Sequences is a serie of  electronic live sessions, broadcasted on the french national tv website Culturebox. Among other artists like Chloé, Death in Vegas, Arnaud Rebotini, Etienne Jaumet, Ricardo Tobar, Ben Vedren, ... Shifted has been invited to perform a 30 minutes lives that will soon be available. We had a chat with Shifted right after the shooting of his live.  

- How did you prepare this live compared to a normal live?

Actually, there was not a huge amount of preparation that you can do. I tri to make it improvised as much as possible in terms of the structure of it and in terms of sounds. There is no real way for me to make it the same every time, it’s kind of difficult to get exactly the same sound. I’m not using any presets for it and what I bring with my computer is texture sounds, little field recordings and stuff I processed. It kind of forced it to be different every time and kind of forced me to not prepare it too much. I had kind of an idea of what I was gonna do, it’s slicely slower than what it would be in a night club, about 5bpm slower because I thought it would be more acceptable basically.

- Did you bring more gears than usual?

Actually, that’s totally my usual setup. I brought a couple of extra pedals but that’s my regular setup.



@Vincent Ducard


- In this project, the process is as much important as the music. Is it something you care about in your work in general?

I’m quite private in the way I make music. There is generally nobody around. And even in a nightclub, the focus is not really on you, it’s on the party, people enjoying themselves or whatever. At least the focus shouldn’t be on the dj or the artist. So this is pretty out my « confidence », standing and doing my things who I found quite difficult. But I think I managed to get through it.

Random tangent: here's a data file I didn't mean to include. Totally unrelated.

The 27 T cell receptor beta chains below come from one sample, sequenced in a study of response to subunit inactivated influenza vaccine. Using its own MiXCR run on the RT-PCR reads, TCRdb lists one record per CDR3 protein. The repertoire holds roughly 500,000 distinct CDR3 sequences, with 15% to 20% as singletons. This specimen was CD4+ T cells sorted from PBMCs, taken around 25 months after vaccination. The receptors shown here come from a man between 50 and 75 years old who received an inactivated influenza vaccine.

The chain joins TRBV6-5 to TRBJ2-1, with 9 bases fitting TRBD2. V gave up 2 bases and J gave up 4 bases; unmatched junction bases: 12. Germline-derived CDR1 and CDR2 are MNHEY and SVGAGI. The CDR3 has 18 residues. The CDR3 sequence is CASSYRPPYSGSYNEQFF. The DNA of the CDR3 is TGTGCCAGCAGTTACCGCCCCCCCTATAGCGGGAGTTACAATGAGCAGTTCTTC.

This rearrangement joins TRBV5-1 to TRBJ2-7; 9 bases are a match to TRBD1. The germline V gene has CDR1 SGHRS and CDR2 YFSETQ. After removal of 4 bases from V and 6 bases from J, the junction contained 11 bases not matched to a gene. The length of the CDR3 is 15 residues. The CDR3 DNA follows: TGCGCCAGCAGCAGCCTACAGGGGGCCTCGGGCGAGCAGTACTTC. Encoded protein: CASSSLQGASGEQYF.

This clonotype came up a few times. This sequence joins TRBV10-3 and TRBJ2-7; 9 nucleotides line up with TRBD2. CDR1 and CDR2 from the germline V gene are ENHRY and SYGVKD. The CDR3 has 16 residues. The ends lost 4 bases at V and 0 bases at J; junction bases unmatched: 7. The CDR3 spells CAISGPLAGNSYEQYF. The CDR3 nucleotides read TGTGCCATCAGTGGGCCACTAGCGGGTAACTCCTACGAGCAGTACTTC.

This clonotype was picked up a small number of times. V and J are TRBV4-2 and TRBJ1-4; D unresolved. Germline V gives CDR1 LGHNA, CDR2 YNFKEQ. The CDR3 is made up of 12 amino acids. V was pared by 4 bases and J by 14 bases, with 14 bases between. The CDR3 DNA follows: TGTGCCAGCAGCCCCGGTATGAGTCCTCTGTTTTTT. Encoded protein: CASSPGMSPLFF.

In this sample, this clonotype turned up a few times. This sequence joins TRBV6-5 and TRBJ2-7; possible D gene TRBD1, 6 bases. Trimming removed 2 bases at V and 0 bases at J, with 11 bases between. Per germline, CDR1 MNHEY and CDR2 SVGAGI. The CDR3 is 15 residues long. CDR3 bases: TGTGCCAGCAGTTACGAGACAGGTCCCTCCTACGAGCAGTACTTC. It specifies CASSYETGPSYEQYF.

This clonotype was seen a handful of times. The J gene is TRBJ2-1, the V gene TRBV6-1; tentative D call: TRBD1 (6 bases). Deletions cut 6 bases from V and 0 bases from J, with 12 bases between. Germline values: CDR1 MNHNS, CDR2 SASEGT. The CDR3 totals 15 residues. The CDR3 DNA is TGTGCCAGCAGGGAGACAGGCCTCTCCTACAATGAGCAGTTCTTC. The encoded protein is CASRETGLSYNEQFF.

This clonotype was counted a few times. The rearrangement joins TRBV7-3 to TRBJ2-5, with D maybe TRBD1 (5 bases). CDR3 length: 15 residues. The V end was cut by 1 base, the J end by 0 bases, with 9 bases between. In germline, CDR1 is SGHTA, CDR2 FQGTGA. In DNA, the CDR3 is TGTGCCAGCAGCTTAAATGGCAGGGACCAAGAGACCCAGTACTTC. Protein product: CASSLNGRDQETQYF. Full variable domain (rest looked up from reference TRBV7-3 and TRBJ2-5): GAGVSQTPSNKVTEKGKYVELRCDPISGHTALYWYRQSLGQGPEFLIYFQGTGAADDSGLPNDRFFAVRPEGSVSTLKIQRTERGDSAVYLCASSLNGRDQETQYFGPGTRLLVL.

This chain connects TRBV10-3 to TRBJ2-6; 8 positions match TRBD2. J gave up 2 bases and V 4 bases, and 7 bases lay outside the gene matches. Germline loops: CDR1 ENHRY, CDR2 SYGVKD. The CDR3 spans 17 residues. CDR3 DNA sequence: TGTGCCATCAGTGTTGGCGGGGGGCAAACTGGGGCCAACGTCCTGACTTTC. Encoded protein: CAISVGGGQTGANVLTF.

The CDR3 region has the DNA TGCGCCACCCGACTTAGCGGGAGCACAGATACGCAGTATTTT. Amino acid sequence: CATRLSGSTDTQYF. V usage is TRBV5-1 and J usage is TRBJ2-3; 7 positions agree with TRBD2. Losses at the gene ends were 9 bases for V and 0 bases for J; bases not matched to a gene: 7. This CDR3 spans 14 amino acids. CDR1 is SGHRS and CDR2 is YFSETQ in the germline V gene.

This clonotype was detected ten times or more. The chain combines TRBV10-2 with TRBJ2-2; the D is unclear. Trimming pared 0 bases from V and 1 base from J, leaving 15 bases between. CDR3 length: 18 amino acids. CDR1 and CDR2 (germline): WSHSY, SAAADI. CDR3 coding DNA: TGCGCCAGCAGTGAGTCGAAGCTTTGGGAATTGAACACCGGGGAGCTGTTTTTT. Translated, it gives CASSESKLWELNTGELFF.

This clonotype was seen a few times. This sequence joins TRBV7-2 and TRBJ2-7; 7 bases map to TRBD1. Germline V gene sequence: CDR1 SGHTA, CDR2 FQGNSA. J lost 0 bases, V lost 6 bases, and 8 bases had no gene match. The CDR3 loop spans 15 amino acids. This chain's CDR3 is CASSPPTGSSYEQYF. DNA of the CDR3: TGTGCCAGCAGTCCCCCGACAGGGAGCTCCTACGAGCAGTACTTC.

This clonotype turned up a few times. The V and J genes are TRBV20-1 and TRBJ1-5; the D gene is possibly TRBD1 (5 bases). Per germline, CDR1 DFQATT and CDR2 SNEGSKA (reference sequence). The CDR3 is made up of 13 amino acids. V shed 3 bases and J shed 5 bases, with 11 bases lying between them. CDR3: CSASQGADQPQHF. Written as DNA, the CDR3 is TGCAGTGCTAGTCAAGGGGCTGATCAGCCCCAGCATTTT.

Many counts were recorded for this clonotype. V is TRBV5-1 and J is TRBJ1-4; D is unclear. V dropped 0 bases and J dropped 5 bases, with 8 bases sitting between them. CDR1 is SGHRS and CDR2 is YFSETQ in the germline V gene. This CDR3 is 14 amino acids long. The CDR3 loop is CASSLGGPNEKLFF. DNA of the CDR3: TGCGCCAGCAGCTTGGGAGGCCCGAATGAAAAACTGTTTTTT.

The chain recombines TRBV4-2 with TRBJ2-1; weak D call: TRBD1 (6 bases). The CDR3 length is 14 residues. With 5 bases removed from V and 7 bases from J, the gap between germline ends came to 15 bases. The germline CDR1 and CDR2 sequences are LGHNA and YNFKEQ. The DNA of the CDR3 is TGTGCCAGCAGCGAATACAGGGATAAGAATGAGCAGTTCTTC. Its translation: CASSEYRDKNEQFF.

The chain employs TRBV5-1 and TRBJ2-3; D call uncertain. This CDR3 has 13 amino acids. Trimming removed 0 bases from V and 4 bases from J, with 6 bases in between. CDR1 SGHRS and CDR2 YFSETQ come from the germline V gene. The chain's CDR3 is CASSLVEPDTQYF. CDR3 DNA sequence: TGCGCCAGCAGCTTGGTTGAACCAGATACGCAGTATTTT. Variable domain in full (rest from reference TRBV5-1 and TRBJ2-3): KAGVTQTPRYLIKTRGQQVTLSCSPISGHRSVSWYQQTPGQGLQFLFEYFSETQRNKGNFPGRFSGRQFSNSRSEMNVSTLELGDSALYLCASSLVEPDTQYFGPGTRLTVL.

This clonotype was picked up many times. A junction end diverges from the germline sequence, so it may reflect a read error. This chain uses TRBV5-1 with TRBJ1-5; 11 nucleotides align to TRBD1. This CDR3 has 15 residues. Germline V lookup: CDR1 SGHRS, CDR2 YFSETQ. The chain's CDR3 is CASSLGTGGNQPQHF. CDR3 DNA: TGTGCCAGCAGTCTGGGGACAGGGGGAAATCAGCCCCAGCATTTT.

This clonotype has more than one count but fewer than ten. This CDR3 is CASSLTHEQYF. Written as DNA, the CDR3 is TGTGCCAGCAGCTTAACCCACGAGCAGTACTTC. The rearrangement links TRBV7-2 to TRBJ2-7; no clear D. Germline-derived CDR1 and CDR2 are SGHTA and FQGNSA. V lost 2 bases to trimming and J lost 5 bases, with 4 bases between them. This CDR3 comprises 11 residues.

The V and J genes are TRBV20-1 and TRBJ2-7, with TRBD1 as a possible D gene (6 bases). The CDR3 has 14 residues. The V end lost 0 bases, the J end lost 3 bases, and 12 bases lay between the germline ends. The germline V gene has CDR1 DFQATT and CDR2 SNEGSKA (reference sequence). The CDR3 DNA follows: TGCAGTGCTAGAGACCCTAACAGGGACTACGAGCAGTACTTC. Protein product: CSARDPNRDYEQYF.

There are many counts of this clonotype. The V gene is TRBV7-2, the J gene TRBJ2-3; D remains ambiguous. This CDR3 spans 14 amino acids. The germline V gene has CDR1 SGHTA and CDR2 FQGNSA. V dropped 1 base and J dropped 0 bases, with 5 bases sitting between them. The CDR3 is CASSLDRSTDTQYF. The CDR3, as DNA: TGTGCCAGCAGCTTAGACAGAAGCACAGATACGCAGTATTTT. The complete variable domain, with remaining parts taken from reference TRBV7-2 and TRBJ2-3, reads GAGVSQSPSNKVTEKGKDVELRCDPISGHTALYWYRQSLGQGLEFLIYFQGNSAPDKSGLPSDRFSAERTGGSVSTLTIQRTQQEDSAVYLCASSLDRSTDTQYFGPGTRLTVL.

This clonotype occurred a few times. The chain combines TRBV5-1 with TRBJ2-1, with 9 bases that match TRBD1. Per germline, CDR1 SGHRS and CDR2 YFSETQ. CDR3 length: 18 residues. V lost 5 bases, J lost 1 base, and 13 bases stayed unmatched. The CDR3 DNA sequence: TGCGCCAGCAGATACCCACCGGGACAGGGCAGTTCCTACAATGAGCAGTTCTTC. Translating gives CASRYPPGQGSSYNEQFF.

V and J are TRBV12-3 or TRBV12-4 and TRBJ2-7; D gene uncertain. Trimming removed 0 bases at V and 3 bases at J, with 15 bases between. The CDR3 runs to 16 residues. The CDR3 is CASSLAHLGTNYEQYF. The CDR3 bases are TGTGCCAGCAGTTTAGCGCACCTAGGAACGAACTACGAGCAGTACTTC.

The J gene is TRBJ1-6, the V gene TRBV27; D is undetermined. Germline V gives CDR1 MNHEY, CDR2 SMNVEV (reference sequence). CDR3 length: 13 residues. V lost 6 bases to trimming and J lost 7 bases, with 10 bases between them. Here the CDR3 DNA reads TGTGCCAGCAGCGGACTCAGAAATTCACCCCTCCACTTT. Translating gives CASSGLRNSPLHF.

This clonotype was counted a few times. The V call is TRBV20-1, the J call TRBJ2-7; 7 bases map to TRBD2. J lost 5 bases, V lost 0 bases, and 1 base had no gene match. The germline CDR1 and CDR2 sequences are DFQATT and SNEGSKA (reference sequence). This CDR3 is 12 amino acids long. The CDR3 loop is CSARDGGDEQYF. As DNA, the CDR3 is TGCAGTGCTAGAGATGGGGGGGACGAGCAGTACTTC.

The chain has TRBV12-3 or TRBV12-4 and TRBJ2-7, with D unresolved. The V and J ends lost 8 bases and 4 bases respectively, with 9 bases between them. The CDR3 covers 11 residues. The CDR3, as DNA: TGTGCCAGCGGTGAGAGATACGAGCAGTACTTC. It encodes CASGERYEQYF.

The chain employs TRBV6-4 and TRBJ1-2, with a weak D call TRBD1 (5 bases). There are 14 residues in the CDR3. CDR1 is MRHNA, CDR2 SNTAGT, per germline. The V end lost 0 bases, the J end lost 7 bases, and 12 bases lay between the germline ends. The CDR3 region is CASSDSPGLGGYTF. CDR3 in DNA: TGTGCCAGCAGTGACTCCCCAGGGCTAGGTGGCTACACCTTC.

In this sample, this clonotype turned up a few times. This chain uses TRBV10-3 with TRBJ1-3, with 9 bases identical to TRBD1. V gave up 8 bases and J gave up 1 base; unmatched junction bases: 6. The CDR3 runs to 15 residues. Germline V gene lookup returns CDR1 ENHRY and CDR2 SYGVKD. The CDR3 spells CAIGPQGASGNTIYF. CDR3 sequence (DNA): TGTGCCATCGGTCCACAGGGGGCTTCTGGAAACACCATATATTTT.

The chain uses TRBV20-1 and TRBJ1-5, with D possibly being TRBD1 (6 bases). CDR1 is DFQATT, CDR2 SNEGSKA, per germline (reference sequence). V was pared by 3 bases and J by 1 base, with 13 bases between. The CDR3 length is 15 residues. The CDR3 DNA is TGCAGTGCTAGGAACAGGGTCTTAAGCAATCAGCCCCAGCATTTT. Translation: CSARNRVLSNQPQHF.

- Sequences also gives the opportunity to see very closely how we actually make techno. Which is something the majority of people have no idea. Most of them think it’s a computer music but in your live we see every piece of gear you use and there is something really didactic. Do you think it’s important?

Yes, I think it becomes more physical. I could never just stand in front of a laptop with a recorded live, whatever you fell like it is. It’s some kind of a grey area in between when people are doing that I think. There is a lot that can go wrong with my kind of setup. But I think that’s the beauty of it. People get to see the mistakes as well, and mistakes are quite often interesting.


- Your live will be mixed in 3D audio, what do you expect?

I’m really interested to hear it. It will be the first time and that will be a new experience. I tried not to think too much about it before hands. I decided to play as I usually play and then hope for the best.


- Your music is quite a good exercice for a 3D mix because it’s only made of sounds and textures, there is no melody. How important is the process of mixing compared to the process of composing?

The mix will be very important for it to sound good through a television or a small setup. For sure. Most of my music is about processing, even in the studio. It’s about taking a sound and bending it as much as possible, making it move on its own. So in my studio, processing is the most important thing. I’ve been doing a live now for maybe 18 months and it’s only recently that I’ve started to really get it and to make it move the way I really wanted to. It basically takes having a lot of pedals and a lot of processing that I can do on the fly. And I will always do something wrong, like I will turn something up to loud or the feedback will be going to long and I kind of fuck up my flow sometimes but again it’s just how you make it live, sometimes it sounds really cool when I make a mistake.


- Last year, we heard some of the Sequences projects in a big room with about 30 speakers around. The experience was really interesting. Is it the kind of performance you would be interested in?

Yes, totally. A company from Amsterdam that does 3 sound asked me last year if I wanted to do something but unfortunately I was running out of time, I was too busy, but it’s something I’d like to get involved with at some point.



@Vincent Ducard

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